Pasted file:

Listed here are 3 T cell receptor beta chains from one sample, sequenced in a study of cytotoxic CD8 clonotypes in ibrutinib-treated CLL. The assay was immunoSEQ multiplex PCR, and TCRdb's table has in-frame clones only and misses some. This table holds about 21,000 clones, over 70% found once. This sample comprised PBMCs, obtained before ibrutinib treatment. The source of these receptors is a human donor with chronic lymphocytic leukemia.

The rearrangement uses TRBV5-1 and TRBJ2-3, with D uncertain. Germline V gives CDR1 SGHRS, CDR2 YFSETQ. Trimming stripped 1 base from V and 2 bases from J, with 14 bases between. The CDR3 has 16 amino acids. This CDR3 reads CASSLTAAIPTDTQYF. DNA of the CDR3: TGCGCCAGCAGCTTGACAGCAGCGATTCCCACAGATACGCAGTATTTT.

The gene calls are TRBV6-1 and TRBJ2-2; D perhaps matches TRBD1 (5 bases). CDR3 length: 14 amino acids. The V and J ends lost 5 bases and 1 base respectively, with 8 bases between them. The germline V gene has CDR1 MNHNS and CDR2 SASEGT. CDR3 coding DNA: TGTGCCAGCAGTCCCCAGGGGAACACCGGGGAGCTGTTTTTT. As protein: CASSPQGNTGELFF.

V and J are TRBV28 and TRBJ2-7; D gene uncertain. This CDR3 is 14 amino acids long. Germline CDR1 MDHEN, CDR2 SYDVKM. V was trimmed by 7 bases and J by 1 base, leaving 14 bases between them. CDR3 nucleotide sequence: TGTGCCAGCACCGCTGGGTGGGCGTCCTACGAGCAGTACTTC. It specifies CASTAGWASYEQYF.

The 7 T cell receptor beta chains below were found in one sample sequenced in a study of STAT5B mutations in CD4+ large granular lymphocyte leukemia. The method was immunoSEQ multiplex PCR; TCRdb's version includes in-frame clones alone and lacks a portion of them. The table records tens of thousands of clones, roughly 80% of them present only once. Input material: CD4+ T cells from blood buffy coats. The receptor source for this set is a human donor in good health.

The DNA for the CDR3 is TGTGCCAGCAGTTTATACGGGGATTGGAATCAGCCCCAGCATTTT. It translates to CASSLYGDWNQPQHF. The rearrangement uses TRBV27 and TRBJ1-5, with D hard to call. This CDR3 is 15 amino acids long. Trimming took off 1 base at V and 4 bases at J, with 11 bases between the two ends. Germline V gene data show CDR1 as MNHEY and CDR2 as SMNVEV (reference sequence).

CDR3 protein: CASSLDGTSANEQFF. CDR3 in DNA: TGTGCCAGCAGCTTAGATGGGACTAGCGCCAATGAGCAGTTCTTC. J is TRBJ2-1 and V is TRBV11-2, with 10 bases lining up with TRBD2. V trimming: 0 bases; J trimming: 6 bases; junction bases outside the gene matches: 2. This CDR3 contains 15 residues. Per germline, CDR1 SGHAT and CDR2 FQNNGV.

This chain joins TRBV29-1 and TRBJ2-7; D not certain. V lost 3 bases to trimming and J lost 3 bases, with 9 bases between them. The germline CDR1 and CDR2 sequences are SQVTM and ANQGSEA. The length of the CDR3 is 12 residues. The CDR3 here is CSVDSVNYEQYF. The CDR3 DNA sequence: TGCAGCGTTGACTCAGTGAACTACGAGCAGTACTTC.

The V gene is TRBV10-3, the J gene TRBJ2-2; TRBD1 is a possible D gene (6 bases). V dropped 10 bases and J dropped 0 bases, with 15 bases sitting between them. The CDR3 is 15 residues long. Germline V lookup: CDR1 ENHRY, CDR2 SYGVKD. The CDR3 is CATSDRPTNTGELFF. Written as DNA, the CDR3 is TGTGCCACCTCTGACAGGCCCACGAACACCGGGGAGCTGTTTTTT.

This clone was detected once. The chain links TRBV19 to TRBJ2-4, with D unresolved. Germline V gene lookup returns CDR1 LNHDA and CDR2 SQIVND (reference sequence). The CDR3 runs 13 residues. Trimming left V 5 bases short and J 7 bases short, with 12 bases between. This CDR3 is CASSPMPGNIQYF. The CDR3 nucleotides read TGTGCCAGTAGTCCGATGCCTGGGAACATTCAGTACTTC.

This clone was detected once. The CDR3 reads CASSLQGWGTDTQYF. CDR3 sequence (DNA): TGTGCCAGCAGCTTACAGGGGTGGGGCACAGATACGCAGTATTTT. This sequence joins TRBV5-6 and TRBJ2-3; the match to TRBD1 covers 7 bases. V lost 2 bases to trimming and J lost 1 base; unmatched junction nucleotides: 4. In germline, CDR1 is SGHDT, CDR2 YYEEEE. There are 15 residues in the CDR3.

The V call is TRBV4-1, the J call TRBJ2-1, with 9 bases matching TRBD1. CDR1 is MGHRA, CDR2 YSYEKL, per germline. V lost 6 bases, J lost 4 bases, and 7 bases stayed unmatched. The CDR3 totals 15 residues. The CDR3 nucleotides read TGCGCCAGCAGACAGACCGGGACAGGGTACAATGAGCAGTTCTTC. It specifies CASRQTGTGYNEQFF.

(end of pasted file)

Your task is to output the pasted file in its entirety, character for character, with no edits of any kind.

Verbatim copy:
Listed here are 3 T cell receptor beta chains from one sample, sequenced in a study of cytotoxic CD8 clonotypes in ibrutinib-treated CLL. The assay was immunoSEQ multiplex PCR, and TCRdb's table has in-frame clones only and misses some. This table holds about 21,000 clones, over 70% found once. This sample comprised PBMCs, obtained before ibrutinib treatment. The source of these receptors is a human donor with chronic lymphocytic leukemia.

The rearrangement uses TRBV5-1 and TRBJ2-3, with D uncertain. Germline V gives CDR1 SGHRS, CDR2 YFSETQ. Trimming stripped 1 base from V and 2 bases from J, with 14 bases between. The CDR3 has 16 amino acids. This CDR3 reads CASSLTAAIPTDTQYF. DNA of the CDR3: TGCGCCAGCAGCTTGACAGCAGCGATTCCCACAGATACGCAGTATTTT.

The gene calls are TRBV6-1 and TRBJ2-2; D perhaps matches TRBD1 (5 bases). CDR3 length: 14 amino acids. The V and J ends lost 5 bases and 1 base respectively, with 8 bases between them. The germline V gene has CDR1 MNHNS and CDR2 SASEGT. CDR3 coding DNA: TGTGCCAGCAGTCCCCAGGGGAACACCGGGGAGCTGTTTTTT. As protein: CASSPQGNTGELFF.

V and J are TRBV28 and TRBJ2-7; D gene uncertain. This CDR3 is 14 amino acids long. Germline CDR1 MDHEN, CDR2 SYDVKM. V was trimmed by 7 bases and J by 1 base, leaving 14 bases between them. CDR3 nucleotide sequence: TGTGCCAGCACCGCTGGGTGGGCGTCCTACGAGCAGTACTTC. It specifies CASTAGWASYEQYF.

The 7 T cell receptor beta chains below were found in one sample sequenced in a study of STAT5B mutations in CD4+ large granular lymphocyte leukemia. The method was immunoSEQ multiplex PCR; TCRdb's version includes in-frame clones alone and lacks a portion of them. The table records tens of thousands of clones, roughly 80% of them present only once. Input material: CD4+ T cells from blood buffy coats. The receptor source for this set is a human donor in good health.

The DNA for the CDR3 is TGTGCCAGCAGTTTATACGGGGATTGGAATCAGCCCCAGCATTTT. It translates to CASSLYGDWNQPQHF. The rearrangement uses TRBV27 and TRBJ1-5, with D hard to call. This CDR3 is 15 amino acids long. Trimming took off 1 base at V and 4 bases at J, with 11 bases between the two ends. Germline V gene data show CDR1 as MNHEY and CDR2 as SMNVEV (reference sequence).

CDR3 protein: CASSLDGTSANEQFF. CDR3 in DNA: TGTGCCAGCAGCTTAGATGGGACTAGCGCCAATGAGCAGTTCTTC. J is TRBJ2-1 and V is TRBV11-2, with 10 bases lining up with TRBD2. V trimming: 0 bases; J trimming: 6 bases; junction bases outside the gene matches: 2. This CDR3 contains 15 residues. Per germline, CDR1 SGHAT and CDR2 FQNNGV.

This chain joins TRBV29-1 and TRBJ2-7; D not certain. V lost 3 bases to trimming and J lost 3 bases, with 9 bases between them. The germline CDR1 and CDR2 sequences are SQVTM and ANQGSEA. The length of the CDR3 is 12 residues. The CDR3 here is CSVDSVNYEQYF. The CDR3 DNA sequence: TGCAGCGTTGACTCAGTGAACTACGAGCAGTACTTC.

The V gene is TRBV10-3, the J gene TRBJ2-2; TRBD1 is a possible D gene (6 bases). V dropped 10 bases and J dropped 0 bases, with 15 bases sitting between them. The CDR3 is 15 residues long. Germline V lookup: CDR1 ENHRY, CDR2 SYGVKD. The CDR3 is CATSDRPTNTGELFF. Written as DNA, the CDR3 is TGTGCCACCTCTGACAGGCCCACGAACACCGGGGAGCTGTTTTTT.

This clone was detected once. The chain links TRBV19 to TRBJ2-4, with D unresolved. Germline V gene lookup returns CDR1 LNHDA and CDR2 SQIVND (reference sequence). The CDR3 runs 13 residues. Trimming left V 5 bases short and J 7 bases short, with 12 bases between. This CDR3 is CASSPMPGNIQYF. The CDR3 nucleotides read TGTGCCAGTAGTCCGATGCCTGGGAACATTCAGTACTTC.

This clone was detected once. The CDR3 reads CASSLQGWGTDTQYF. CDR3 sequence (DNA): TGTGCCAGCAGCTTACAGGGGTGGGGCACAGATACGCAGTATTTT. This sequence joins TRBV5-6 and TRBJ2-3; the match to TRBD1 covers 7 bases. V lost 2 bases to trimming and J lost 1 base; unmatched junction nucleotides: 4. In germline, CDR1 is SGHDT, CDR2 YYEEEE. There are 15 residues in the CDR3.

The V call is TRBV4-1, the J call TRBJ2-1, with 9 bases matching TRBD1. CDR1 is MGHRA, CDR2 YSYEKL, per germline. V lost 6 bases, J lost 4 bases, and 7 bases stayed unmatched. The CDR3 totals 15 residues. The CDR3 nucleotides read TGCGCCAGCAGACAGACCGGGACAGGGTACAATGAGCAGTTCTTC. It specifies CASRQTGTGYNEQFF.